6:91 – interpretation of the meaning].
Allaah says: Who then sent down the Book which Moosa brought? Then He
says: Say Allaah sent it down, then leave these liars to play in their
What we have said above is further explained by
the comments of Seebawayh and other grammarians, who noted that when the
Arabs say “Qaala” (or
other forms of the verb meaning “to say”), they do not quote verbatim,
rather they state what was said, giving a complete meaning. So what
follows is a sentence with a complete meaning, or a nominal sentence or a
verbal sentence. Hence after saying “qaala”
they give a kasrah to the
particle “anna” (making
it “inna”); “qaala”
cannot be followed by a noun standing alone. Allaah did not command anyone
to mention His Name on its own, and it is not prescribed for the Muslims
to say His Name on its own. Saying His Name on its own does not enhance
faith or explain anything about the religion, according to the consensus
of the scholars of Islam; it is not enjoined in any act of worship or in
any case where Allaah addresses them.
And he (may Allaah have mercy on him)
Repeating the Name of Allaah on its own,
such as saying “Allaah, Allaah,” or the pronoun, such as “Huwa,
Huwa” is not prescribed in either the Qur’aan or the Sunnah. It is not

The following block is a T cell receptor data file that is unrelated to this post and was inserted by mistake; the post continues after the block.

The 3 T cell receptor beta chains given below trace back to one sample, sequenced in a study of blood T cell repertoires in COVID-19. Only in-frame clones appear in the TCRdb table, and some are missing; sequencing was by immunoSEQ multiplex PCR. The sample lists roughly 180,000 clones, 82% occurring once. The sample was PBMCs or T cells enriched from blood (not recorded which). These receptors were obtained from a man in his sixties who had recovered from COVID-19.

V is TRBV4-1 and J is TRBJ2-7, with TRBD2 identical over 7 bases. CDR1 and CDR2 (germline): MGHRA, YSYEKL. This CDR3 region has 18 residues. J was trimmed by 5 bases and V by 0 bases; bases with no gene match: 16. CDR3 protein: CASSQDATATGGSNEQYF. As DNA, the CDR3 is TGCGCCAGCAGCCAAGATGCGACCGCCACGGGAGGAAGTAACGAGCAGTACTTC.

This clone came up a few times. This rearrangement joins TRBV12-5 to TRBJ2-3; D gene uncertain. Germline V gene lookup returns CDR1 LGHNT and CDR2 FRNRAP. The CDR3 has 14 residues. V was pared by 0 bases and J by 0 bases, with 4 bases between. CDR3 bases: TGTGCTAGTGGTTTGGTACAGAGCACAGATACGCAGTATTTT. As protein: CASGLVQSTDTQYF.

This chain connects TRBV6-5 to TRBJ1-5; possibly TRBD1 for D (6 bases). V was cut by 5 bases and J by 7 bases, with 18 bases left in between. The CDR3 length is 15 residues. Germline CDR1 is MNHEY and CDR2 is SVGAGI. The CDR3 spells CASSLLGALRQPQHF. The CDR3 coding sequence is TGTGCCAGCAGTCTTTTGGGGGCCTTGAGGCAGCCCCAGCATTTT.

reported that any of the salaf of this ummah or any of the righteous
scholars who are taken as examples did this. It is only spoken by
misguided people of the later generations.
Perhaps they are following a shaykh who
had no control over himself in this regard, such as al-Shubli who, it was
narrated, used to say ‘Allaah, Allaah.’ It was said to him, ‘Why do
you not say Laa ilaaha ill-Allaah?’
He said, “I am afraid of dying between the negation [saying La
ilaaha (there is no god)] and the affirmation [ill-Allaah
This is one of the mistakes made by al-Shubli,
who may be forgiven for it because of the sincerity of his faith and the
strength of his emotions which overwhelmed him. Sometimes he would go
crazy and would be taken to the asylum, and he would shave off his beard.
There are other instances of this type in his case, which are not to be
taken as examples, even if he may be excused or rewarded for them. If a
person intends to say Laa ilaaha
ill-Allaah, and he dies before completing it, that will not
harm him at all, because actions are judged by intentions, and what he
intended to do is what will be written down for him.
It is narrated that the Prophet
blessings of Allaah be upon him) taught people various adhkaar to say, and
the best of dhikr is Laa ilaaha
ill-Allaah. This is what he urged his paternal uncle Abu Taalib
to say when he was dying. He said, “O uncle, say Laa
ilaaha ill-Allaah and I will defend you thereby before
Allaah.” And he said: “I know of a word which no one says when he is
dying but his soul finds rest in it.” And he said, “Anyone whose last
words are Laa ilaaha ill-Allaah
will enter Paradise.” And he said, “Whoever dies knowing that there is
no god except Allaah will enter Paradise.” And he said: “I have been
commanded to fight people until they bear witness that there is no god
except Allaah and that Muhammad is the Messenger of Allaah. If they do
that, their blood and wealth will be safe from me, except for what is due
from them [e.g., zakaah etc.], and their reckoning is with Allaah.” And
there are many similar ahaadeeth.
Whoever makes the Qur’aan and Sunnah his points of reference concerning his worship will not fail to distinguish right from wrong. We ask Allaah to bring us back to His religion in a gentle manner. And Allaah knows best.